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VII.—Chronology of the Life of Ephraim.

Thus the fixed points for determining the chronology of Ephraim’s life are:

1.  The death of his patron, St. Jacob, Bishop of Nisibis, in 338, after the first siege of that city.

2.  The third siege, in which he was among the defenders of the city, in 350.

3.  The surrender of Nisibis by Jovian, and its abandonment by its Christian inhabitants, 363; followed by Ephraim’s removal to Edessa.

4.  The consecration of Basil to the see of Cæsarea, late in 370, followed by Ephraim’s visit to him there.

5.  The deliverance of the Edessenes from the persecution of Valens (370–372), celebrated by Ephraim in a hymn.

6.  Ephraim’s death, 373.

To this list it would be right to prefix the meeting of the Council of Nicæa in 325, if the evidence of Ephraim’s presence at it, along with St. Jacob, were sufficient.  But it has no early attestation; and no writer prior to Theodoret (Hist. Eccles. II. 30) associates the name of Jacob with any incident in Ephraim’s life.

145The date of Ephraim’s birth is nowhere directly stated, but it is usually assumed to have been early in the reign of Constantine (306–337), on the authority of the Vatican Life, which says, “In the days of the victorious Constantine, true believer, was born the holy man Ephraim.”  But the statement of the Parisian Life is less explicit, and is capable of a different meaning:—“He was in the days of the victorious Constantine.”  This merely implies that Ephraim (if the pronoun represent him) lived in the reign of that emperor.  But it rather appears that Ephraim’s father is meant, inasmuch as he is the subject of the immediately preceding sentence which describes him as a heathen priest; and the purport of the passage is, that the saint was the son of a man who not merely had been one of an idolatrous priesthood, but continued to be so after Constantine had acknowledged the Christian religion.297297    The passage is as follows:  “Ephraim was a Syrian by birth.  His father was of Nisibis, and his mother of Amid.  And his father was priest in Nisibis of an idol named Abizal, which afterwards the victorious Emperor Jovian broke.  He [or it, scil., the idol] was in the days of the victorious Emperor Constantine, true believer.  But his father had this famous son, of whom is our narrative.”  The meaning may be that the idol was suffered to exist during Constantine’s reign and after, till Jovian destroyed it:  but it is now natural to understand it, as above, of Ephraim’s father.  The Vatican editor seems to have misunderstood his original, which the Parisian transcriber has preserved faithfully,—and to have altered it into accordance with his misunderstanding, by recasting the passage and substituting “was born” for “was.”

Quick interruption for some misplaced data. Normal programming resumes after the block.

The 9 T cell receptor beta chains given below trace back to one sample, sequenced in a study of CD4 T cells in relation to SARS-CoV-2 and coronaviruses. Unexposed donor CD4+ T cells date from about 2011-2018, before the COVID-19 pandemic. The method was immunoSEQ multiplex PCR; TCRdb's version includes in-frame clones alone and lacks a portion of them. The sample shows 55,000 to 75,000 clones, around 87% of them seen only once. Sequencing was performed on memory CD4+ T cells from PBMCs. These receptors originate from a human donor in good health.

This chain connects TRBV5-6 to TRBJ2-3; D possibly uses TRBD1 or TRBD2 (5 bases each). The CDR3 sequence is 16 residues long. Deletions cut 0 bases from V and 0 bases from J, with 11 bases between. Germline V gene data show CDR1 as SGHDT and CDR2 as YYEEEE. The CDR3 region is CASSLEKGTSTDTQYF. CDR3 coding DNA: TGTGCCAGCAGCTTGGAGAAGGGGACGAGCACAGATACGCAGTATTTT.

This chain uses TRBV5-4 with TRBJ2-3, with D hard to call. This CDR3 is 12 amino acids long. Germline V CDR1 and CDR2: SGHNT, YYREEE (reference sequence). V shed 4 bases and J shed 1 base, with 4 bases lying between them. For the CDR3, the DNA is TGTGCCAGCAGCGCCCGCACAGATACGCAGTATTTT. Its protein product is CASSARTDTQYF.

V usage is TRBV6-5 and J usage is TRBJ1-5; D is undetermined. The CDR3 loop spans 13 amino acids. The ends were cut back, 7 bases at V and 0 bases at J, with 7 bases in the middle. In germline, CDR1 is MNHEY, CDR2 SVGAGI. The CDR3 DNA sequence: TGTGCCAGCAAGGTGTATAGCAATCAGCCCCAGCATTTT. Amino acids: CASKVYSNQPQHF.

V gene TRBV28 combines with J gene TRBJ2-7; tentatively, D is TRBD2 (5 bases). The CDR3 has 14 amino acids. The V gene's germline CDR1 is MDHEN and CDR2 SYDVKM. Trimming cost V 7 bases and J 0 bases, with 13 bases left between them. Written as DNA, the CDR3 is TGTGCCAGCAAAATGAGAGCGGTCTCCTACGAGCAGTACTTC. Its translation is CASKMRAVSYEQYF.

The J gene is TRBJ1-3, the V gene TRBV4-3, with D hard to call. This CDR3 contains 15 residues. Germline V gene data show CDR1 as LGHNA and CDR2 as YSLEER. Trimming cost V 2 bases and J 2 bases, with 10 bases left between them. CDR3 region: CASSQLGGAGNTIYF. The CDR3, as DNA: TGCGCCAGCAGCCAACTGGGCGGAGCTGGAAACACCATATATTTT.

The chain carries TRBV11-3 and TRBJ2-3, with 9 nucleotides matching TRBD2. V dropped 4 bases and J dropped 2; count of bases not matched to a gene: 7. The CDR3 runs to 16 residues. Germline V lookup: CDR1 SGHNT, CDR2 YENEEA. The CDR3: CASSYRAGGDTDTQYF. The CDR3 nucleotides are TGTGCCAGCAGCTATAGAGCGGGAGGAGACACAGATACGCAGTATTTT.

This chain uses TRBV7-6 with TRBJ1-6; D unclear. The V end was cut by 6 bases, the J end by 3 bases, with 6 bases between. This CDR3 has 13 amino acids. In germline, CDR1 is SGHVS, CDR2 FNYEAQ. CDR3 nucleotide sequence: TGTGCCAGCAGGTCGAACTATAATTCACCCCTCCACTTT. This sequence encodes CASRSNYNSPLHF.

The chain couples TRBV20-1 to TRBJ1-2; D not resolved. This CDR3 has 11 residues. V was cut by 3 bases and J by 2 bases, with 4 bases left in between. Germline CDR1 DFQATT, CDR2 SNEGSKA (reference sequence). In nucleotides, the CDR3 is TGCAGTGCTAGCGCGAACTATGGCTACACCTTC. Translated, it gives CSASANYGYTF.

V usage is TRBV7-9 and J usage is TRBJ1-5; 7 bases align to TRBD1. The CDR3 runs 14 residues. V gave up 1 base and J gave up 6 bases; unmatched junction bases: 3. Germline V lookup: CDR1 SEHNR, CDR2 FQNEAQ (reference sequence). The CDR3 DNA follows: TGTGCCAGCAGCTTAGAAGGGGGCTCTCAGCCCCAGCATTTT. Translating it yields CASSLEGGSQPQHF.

The earlier authorities give no express statement on this point; but a late tenth-century Greek menologium, that of the Emperor Basil (Porphyrogenitus), says that he “continued from the reign of Constantine to that of Valens,”298298    In Migne’s Patrologia Græca, CXVI I., p. 254.—implying as it seems that he was born, as the Vatican Life represents, after Constantine’s accession in 306.

Considering, however, that the Life in both its forms affirms that Ephraim was brought by St. Jacob to the Council of Nicæa in 325—in which it is borne out by Gregory Barhebræus in his Ecclesiastical Chronicle299299    I., 23 (Abbeloos and Lamy’s edition).(who though a very late writer (1226–1286) had access to early authorities and judgment in using them)—it is hard to reconcile the chronology, for the improbability of the admission of a lad of nineteen, in any capacity, to that venerable assembly, is very great.  If we accept it as a fact that he was chosen by Jacob to accompany him, and was permitted to be present among the Fathers at Nicæa, it seems almost necessary to place his birth before Constantine became emperor.300300    Gregory Barhebr. (Chron. Eccles., II., 10) mentions, but doubtfully, a tradition that Ephraim wrote a letter circ. 334 in which he took the part of Papas, the Catholicus, against “the Bishops of the East” who accused him of neglect and misconduct.  If this be accepted, it is additional evidence for the early date of Ephraim’s birth.

Farther:  the menologium above cited adds that he died “in extreme old age;” and the tone and tenor of his testament go far to confirm the truth of these words.  But as he died in 373, he cannot have been more than 67 years old in that year if he was born in 306.  No doubt 67 is a ripe age, but hardly sufficient to warrant the strong expression of the menologium.  Without pressing its language unduly, we may surely take it as implying that he had passed the “threescore years and ten” of the Psalmist at the time of his death—in other words that he was born not later than the first or second year of the fourth century.

Thus by rectifying the text and rendering of the opening sentences of the Life, we relieve ourselves of the supposed necessity of placing his birth in or after 306.  And his presence in the Council of 325, and his extreme old age in 373, concur in pointing to the beginning of the fourth century—if not to the later years of the third—as the probable time of that event.

However this may be, whether he was born in 306 or earlier, it is certain that by far the greater part of the long life of the “Deacon of Edessa”—all of it save its last 146ten or eleven years (363–373) was passed in his native Nisibis; and that he did not even attain the diaconate till he was considerably over sixty years of age, and within three years of his end.


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